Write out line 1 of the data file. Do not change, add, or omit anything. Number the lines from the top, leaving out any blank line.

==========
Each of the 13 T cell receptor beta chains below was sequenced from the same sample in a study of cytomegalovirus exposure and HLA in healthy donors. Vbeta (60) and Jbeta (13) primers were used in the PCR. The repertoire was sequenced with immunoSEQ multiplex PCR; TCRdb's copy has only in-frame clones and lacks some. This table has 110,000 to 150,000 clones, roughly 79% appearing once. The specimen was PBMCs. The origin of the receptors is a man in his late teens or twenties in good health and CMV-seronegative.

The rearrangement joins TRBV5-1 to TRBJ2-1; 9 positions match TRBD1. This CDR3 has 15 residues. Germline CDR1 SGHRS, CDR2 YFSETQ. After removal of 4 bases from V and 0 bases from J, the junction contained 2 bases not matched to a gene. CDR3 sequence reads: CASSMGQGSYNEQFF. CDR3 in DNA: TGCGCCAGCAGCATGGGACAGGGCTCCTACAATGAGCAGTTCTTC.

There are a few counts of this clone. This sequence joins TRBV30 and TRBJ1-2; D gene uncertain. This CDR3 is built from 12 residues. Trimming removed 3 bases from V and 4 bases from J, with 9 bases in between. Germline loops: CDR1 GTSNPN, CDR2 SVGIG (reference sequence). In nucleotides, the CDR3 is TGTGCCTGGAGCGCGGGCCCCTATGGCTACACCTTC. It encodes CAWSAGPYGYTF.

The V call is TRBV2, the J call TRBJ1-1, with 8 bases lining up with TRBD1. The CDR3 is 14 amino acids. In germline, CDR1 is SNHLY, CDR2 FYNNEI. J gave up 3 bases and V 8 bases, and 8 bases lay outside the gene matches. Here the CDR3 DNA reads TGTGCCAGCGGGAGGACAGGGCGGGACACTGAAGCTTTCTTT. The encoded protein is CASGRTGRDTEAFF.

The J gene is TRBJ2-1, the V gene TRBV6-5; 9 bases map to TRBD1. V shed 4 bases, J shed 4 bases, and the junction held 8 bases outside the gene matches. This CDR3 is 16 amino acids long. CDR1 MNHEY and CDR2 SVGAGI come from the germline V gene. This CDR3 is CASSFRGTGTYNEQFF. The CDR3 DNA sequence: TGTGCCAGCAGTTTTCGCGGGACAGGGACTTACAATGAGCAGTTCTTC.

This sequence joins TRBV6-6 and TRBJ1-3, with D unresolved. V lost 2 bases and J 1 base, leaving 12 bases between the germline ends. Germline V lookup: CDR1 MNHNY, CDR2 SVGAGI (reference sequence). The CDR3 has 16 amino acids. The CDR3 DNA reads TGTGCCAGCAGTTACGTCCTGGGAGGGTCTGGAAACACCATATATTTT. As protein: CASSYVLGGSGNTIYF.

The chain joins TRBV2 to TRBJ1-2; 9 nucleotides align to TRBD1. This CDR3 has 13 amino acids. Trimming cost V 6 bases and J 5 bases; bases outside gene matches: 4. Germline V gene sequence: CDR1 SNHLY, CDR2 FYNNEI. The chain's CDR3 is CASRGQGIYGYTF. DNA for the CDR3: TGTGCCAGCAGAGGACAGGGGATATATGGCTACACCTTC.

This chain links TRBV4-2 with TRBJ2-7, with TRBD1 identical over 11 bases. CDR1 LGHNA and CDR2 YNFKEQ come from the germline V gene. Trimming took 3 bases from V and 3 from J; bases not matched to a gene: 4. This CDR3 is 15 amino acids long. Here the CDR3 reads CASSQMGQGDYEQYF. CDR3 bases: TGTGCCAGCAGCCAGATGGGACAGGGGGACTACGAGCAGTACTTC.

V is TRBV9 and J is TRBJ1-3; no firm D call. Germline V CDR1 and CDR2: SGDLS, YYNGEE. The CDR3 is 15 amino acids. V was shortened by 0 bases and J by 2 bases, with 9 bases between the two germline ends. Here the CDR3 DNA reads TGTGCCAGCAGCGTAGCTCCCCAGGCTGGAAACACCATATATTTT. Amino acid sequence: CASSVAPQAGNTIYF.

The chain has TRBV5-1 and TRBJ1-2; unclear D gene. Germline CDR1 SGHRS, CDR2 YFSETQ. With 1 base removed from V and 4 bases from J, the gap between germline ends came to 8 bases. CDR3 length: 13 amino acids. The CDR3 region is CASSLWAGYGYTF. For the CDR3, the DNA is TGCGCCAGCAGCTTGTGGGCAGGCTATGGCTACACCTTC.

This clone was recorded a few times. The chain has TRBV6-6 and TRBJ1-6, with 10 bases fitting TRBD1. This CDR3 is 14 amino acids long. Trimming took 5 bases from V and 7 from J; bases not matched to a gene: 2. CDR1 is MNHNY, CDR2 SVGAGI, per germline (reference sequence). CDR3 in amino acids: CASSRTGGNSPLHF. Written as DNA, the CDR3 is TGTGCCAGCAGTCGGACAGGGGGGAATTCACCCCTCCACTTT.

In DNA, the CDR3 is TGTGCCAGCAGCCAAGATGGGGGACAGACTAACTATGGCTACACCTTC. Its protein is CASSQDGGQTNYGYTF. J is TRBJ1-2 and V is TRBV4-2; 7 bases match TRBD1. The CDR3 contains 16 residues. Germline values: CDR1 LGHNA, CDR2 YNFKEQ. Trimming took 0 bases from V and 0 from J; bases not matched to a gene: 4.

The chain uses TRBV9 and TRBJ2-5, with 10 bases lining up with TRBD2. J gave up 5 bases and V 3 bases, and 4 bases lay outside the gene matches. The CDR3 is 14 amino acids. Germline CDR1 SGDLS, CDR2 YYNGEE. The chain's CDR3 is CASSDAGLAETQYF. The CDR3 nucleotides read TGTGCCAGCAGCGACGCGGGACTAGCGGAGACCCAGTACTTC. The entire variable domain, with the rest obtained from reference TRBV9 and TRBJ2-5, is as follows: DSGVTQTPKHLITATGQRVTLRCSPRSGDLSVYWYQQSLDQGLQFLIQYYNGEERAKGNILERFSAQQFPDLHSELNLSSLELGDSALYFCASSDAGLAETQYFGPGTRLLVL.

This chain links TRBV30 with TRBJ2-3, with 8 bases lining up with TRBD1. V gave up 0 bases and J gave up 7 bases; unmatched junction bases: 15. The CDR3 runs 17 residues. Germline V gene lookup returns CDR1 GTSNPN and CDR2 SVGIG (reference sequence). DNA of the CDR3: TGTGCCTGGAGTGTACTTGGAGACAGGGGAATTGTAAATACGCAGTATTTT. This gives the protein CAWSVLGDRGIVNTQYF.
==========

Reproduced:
Each of the 13 T cell receptor beta chains below was sequenced from the same sample in a study of cytomegalovirus exposure and HLA in healthy donors. Vbeta (60) and Jbeta (13) primers were used in the PCR. The repertoire was sequenced with immunoSEQ multiplex PCR; TCRdb's copy has only in-frame clones and lacks some. This table has 110,000 to 150,000 clones, roughly 79% appearing once. The specimen was PBMCs. The origin of the receptors is a man in his late teens or twenties in good health and CMV-seronegative.